P.J. Patterson appeals to OAS on Haiti’s behalf
CARICOM’s Special Representative on Haiti, P.J. Patterson on Wednesday last, challenged the Organization of American States (OAS) to work with the rest of the international community to help Haiti realize its vision of prosperity built on the foundations of freedom and the total release of its people’s innate creative talents.
Mr Patterson was addressing a special session of the OAS Council on the role of CARICOM and its efforts towards the reconstruction of Haiti during which he stressed the importance of urgent action on the part of the international community supported by OAS Member States to prevent any escalation in the consequences of the disaster and to commence the task of re-engineering a brand new Haiti.
The special session of the OAS Council was convened on the eve of the launch of the centennial celebration of its headquarters “House of the Americas” in Washington DC to update itself on the efforts to rebuild Haiti in the wake of the devastating earthquake of January 12, 2010.
Mr Patterson’s address followed one by Haiti’s Foreign Affairs Minister Marie Michele Rey from the perspective of Haiti while Mr Patterson spoke as the Representative of the Heads of Government of the Caribbean Community (CARICOM). Throughout his address, the CARICOM envoy stressed that the Community regarded the rebuilding of Haiti as a priority for the entire region.
He affirmed that as a Community, CARICOM is obliged to be at the forefront of international advocacy and mobilizing regional support for Haiti, not simply as a matter of historical sentiment or understandable concern. “CARICOM believes that a vibrant Community needs a strong Haiti to assume its rightful place. Instability of any kind in Haiti will result in instability within our region.”
Mr Patterson said that Haiti’s Action Plan for National Recovery and Development, prepared with the support of various International and UN agencies, identifies clear priority areas that require the strengthening of the country’s institutional capacity. This he affirmed, will call for a tremendous exercise in governance, “the decentralization of government and the creation of a dynamic state that engages all strata within the society to command the full confidence of the populace.”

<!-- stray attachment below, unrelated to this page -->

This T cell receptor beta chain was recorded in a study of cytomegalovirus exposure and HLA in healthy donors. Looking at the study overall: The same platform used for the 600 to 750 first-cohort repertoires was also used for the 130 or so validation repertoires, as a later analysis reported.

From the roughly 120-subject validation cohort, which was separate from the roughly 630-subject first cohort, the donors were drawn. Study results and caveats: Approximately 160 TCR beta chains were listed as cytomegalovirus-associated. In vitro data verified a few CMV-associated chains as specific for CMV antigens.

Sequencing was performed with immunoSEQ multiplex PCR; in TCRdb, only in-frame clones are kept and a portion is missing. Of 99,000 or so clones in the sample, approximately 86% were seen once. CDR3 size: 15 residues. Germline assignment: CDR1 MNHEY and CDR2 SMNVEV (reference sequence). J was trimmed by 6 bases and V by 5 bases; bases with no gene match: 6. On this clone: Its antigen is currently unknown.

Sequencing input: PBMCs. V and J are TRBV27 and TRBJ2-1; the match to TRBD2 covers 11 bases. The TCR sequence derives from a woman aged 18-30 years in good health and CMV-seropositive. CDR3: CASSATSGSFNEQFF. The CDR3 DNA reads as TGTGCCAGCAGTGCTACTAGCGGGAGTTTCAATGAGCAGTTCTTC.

He reported that the Caribbean Community is on course to establishing credible and sustained support which extends beyond the corridors of the Region’s several Governments to embrace professionals, business people and special interest-groups who can ensure that the best skills, knowledge and experience of the region are available to the Government and people of Haiti. “We intend to do so in a manner that allows the periodic replenishment of these human assets so that CARICOM remains engaged during the phases of recovery and reconstruction.”
Mr Patterson noted that the OAS’s primary function in the hemisphere was to promote and consolidate democracy and advance development. He recalled that the “House of the Americas” had, over the years, provided a place to extend solidarity and solace to Member States in times of need, especially Caribbean States in the face of natural disasters. He recalled advancing a view in his 2006 address to the Council that called on countries in the hemisphere to devise ways to “reduce” their vulnerability to external shocks, while achieving sustainable development. He observed that while the hemispheric agenda may have changed somewhat the issues remain relevant today.
The CARICOM Envoy said that the global food crisis, energy crisis and the broader international financial and economic crises which have engulfed the global community since he last addressed the Council, have demonstrated the potency of the challenges. “We have to make the process of economic integration more inclusive and more beneficial to developing countries. We have to give life to the intrinsic link, between democracy, good governance, security, environmental sustainability and development.”
In underscoring the importance of the OAS support for Haiti, Mr Patterson reminded the OAS Council that national elections are due there, in anticipation of which it is expected that the OAS would continue its monitoring of the debate surrounding the conduct of the elections and give priority to the preparation of a voters list that accurately reflects the shifts in population that have occurred since the earthquake. He said that CARICOM would also support the process as in past years by providing experienced professionals and through the training of Haitian personnel.
Mr Patterson was also a guest of honour at the launch of the “House of the Americas” Centennial year of celebrations the following day, highlighted by a “Peace Tree” Planting Ceremony and Reception. He has also been invited to be a member of the Honorary Committee of the Americas that will preside over the Centennial Celebrations.
The tree-planting ceremony commemorated a similar activity a century ago when leaders of the nations of the Americas came together in Washington D.C. to dedicate the House of the Americas, headquarters of their regional organisation now known as the OAS. On that day, as a symbol of good faith and solidarity, then US President William Taft planted a “Peace Tree” in the centre of the building.
In his letter of invitation to Mr Patterson, the OAS Secretary General Jose Miguel Insulza said that the tree still remains an icon of the Organization’s spirit. US President Barack Obama planted a new “Peace Tree” as a symbol of the OAS’s renewed dedication to its core values of good faith and solidarity for the next 100 years.
The OAS Secretary General said that the invitation to Mr Patterson is a gesture of recognition for for his invaluable contributions to Jamaica and his seminal role in the political and economic integration of the Caribbean.
The ceremony was followed by a reception launching the OAS “Peace Tree” Planting Ceremony year-long centennial campaign.